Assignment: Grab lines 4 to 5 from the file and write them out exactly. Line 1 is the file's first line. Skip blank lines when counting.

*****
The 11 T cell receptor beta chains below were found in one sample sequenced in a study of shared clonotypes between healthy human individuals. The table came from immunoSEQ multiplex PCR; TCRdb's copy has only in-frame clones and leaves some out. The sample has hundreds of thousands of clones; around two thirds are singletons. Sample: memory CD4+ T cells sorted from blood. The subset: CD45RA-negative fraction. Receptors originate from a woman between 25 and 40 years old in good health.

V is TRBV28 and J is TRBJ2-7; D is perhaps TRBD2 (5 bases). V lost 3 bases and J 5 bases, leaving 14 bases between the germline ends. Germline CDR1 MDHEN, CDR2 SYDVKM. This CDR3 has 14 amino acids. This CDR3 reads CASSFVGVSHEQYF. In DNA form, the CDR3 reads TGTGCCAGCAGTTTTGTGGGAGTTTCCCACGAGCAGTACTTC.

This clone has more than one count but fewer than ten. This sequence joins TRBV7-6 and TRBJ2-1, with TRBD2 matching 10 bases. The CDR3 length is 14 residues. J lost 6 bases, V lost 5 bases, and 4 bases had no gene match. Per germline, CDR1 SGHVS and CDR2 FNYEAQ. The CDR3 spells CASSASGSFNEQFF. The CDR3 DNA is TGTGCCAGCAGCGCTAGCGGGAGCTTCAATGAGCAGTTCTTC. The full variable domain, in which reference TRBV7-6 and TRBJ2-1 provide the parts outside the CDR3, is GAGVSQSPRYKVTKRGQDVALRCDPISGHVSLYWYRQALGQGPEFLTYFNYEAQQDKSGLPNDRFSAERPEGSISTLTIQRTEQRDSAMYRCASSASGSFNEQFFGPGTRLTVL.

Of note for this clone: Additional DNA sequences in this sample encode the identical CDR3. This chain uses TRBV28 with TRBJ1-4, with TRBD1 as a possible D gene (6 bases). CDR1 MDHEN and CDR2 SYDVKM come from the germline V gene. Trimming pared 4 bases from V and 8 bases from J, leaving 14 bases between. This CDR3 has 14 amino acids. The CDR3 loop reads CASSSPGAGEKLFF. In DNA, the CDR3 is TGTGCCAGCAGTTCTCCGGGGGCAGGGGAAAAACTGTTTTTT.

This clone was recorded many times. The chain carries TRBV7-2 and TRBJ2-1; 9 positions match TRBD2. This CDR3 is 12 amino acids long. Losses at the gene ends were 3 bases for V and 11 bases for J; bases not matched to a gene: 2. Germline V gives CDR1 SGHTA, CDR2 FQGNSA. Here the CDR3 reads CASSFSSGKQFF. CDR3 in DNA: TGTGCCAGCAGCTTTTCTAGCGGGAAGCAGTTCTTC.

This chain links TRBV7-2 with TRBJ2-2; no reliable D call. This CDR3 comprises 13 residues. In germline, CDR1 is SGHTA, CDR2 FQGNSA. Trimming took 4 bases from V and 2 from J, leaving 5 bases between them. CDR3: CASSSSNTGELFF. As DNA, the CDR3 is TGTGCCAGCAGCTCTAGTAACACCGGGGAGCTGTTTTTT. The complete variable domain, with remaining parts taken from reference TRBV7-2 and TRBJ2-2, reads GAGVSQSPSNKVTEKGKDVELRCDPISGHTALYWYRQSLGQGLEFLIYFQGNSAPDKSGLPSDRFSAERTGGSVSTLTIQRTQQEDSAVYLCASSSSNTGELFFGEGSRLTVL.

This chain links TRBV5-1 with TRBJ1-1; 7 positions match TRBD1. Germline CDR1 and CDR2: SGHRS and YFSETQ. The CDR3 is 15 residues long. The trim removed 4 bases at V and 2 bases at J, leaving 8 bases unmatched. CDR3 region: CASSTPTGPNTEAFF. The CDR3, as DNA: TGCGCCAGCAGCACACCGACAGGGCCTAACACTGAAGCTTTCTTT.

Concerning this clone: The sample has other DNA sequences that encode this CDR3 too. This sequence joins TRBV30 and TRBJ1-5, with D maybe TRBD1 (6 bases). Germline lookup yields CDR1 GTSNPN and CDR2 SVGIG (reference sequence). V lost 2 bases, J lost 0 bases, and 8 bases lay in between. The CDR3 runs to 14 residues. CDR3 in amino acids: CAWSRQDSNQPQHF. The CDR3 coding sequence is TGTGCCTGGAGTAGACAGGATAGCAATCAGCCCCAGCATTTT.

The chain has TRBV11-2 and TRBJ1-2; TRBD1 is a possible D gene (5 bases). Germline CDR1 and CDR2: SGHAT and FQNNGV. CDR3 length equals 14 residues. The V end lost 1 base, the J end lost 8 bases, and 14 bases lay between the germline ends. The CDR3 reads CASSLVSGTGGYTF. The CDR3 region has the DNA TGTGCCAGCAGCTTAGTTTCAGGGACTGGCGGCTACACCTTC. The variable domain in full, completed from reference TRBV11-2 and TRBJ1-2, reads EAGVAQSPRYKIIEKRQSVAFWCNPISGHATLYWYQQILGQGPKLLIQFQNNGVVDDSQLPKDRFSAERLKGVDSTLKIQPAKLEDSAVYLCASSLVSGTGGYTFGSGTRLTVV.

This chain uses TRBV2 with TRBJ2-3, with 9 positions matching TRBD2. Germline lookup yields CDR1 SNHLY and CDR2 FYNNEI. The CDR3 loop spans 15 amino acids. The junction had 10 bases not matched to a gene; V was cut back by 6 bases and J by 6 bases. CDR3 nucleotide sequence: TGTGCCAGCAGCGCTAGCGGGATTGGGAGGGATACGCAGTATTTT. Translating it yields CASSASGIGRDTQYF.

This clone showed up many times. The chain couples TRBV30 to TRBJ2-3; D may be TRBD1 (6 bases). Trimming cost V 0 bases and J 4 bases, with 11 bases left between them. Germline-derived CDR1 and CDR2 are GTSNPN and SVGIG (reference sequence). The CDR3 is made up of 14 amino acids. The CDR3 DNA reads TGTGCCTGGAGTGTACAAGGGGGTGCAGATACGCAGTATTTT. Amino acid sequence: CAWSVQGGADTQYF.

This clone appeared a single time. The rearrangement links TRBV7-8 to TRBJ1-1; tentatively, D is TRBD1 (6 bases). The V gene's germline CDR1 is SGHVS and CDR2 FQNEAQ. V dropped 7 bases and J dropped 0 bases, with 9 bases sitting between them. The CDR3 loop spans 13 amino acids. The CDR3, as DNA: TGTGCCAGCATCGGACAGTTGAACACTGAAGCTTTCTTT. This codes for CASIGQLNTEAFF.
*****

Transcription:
Of note for this clone: Additional DNA sequences in this sample encode the identical CDR3. This chain uses TRBV28 with TRBJ1-4, with TRBD1 as a possible D gene (6 bases). CDR1 MDHEN and CDR2 SYDVKM come from the germline V gene. Trimming pared 4 bases from V and 8 bases from J, leaving 14 bases between. This CDR3 has 14 amino acids. The CDR3 loop reads CASSSPGAGEKLFF. In DNA, the CDR3 is TGTGCCAGCAGTTCTCCGGGGGCAGGGGAAAAACTGTTTTTT.

This clone was recorded many times. The chain carries TRBV7-2 and TRBJ2-1; 9 positions match TRBD2. This CDR3 is 12 amino acids long. Losses at the gene ends were 3 bases for V and 11 bases for J; bases not matched to a gene: 2. Germline V gives CDR1 SGHTA, CDR2 FQGNSA. Here the CDR3 reads CASSFSSGKQFF. CDR3 in DNA: TGTGCCAGCAGCTTTTCTAGCGGGAAGCAGTTCTTC.